Learn how to prepare estimates using the Azure online pricing calculator.
- [Instructor] The trick to pricing Azure is planning your Azure solution, because to price it correctly, you need to include all of the services and resources that you'll be implementing in your solution. I find the best place to start is with the online pricing calculator, and from here, just simply select your resources and services to create an estimate. We're going to go ahead and build out a very simple solution, a couple of virtual machines for a dev test scenario. I'll go ahead and select virtual machine.
We'll need some storage with that. I didn't see networking in my featured list, so I'm going to go ahead and select networking, and then virtual network, and I'd like to include a backup, as well. That, I'll go ahead and search for. Now, if we scroll down, we'll see all those components have been added to our estimate, and this is where we can fine tune those details. One thing I'd like to point out, here, is if I change the region from my virtual machine, you'll notice that the price will also change.
Right now, our estimate is at $188.57, and we're in West US. If I select East US, you'll notice that that price decreased a little, and again, this is all part of your planning. You'll go ahead and select your operating system, and you're not restricted to the OS only. You can select a Biztalk server or a SQL server. We're going to stay with the OS only. You can go ahead, choose your tier, as well as your instance.
Next, we have our billing options, and depending on which option you select, here, would also dictate your price. I'm going to leave it as pay as you go. I'm going to build out three virtual machines, and I have the option to fine tune this for the number of hours, days, or months that these virtual machines are going to be running for, and you may be wondering where 730 comes from. That's the number of hours in a month. If these are dev test machines, maybe they're only going to be running Monday through Friday, therefore, I can reduce 31 down to 20.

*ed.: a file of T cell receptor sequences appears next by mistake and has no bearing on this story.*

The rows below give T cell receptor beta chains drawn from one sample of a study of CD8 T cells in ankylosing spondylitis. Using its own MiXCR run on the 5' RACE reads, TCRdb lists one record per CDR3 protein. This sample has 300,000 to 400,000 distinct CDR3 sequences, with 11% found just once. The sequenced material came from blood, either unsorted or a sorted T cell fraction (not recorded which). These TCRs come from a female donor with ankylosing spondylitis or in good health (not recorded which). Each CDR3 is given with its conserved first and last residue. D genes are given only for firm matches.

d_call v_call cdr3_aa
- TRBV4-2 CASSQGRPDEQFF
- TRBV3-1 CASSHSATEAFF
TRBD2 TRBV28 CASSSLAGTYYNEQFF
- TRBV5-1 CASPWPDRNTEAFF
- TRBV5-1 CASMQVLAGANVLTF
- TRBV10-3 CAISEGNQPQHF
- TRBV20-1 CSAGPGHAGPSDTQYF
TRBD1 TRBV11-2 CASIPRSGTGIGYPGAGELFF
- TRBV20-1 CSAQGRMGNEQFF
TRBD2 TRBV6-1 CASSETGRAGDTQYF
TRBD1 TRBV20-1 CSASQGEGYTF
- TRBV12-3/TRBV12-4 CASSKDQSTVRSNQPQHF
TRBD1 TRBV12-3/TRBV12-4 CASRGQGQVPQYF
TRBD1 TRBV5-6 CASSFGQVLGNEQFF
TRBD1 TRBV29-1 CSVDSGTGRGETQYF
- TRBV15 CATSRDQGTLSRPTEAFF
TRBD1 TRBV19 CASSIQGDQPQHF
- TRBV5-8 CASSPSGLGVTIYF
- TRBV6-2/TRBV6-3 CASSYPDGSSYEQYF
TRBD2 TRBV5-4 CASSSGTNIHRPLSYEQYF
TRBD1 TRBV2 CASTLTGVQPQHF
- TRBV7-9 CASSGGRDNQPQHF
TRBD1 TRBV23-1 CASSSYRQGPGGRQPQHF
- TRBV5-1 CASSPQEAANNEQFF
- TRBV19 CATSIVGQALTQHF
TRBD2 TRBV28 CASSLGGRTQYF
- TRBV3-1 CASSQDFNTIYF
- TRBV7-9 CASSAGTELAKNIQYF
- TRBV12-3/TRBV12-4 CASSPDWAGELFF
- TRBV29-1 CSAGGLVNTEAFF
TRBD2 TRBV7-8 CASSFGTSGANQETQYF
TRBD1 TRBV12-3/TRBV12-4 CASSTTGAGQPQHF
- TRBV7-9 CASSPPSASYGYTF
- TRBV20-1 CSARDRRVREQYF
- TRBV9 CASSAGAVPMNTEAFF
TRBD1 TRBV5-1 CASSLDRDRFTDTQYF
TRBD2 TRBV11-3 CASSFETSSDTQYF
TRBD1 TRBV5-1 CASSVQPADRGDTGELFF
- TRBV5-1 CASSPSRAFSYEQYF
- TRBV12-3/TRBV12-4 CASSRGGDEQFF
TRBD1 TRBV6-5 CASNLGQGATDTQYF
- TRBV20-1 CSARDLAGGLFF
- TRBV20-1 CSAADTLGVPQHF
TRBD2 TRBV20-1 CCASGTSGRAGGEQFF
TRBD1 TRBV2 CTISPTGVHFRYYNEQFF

Then we can see that it'll cost approximately $272 to run the virtual machines for 20 days. We also have to include some disks, and next we have storage transactions. Now, for some of these settings, you may be unfamiliar with the terms. What I'd recommend is that you just leave the default that Microsoft has recommended. As you become more comfortable in Azure, you'll be able to fine tune these numbers a little bit better, and now we move into storage, and here, again, we can change our settings as required.
Same for virtual network, and our backup. I do have three of 'em, so I'm going to back up all three, and let's assume it's going to be about 50 gig, and finally, what we didn't add was support and programs and offers. This is here by default, so you can go ahead and change these, as required, and at the bottom, you'll have an estimate for the solution that you just priced out. You can go ahead and export this, you can save it, or you can share it.
I'm going to go ahead and save it. Now that it's saved, I can scroll all the way back up to the top and take a look at my estimates, and you'll notice that I have two here, the one that we just created, as well as I have one that I previously did. I can open that, take a look at it, and adjust as required. One of the greatest advantages of using Azure is that you can move resources in and out as your company or client requires them, and using the Azure pricing calculator will help you generate those estimates to avoid sticker shock.
Note: Because this is an ongoing series, viewers will not receive a certificate of completion.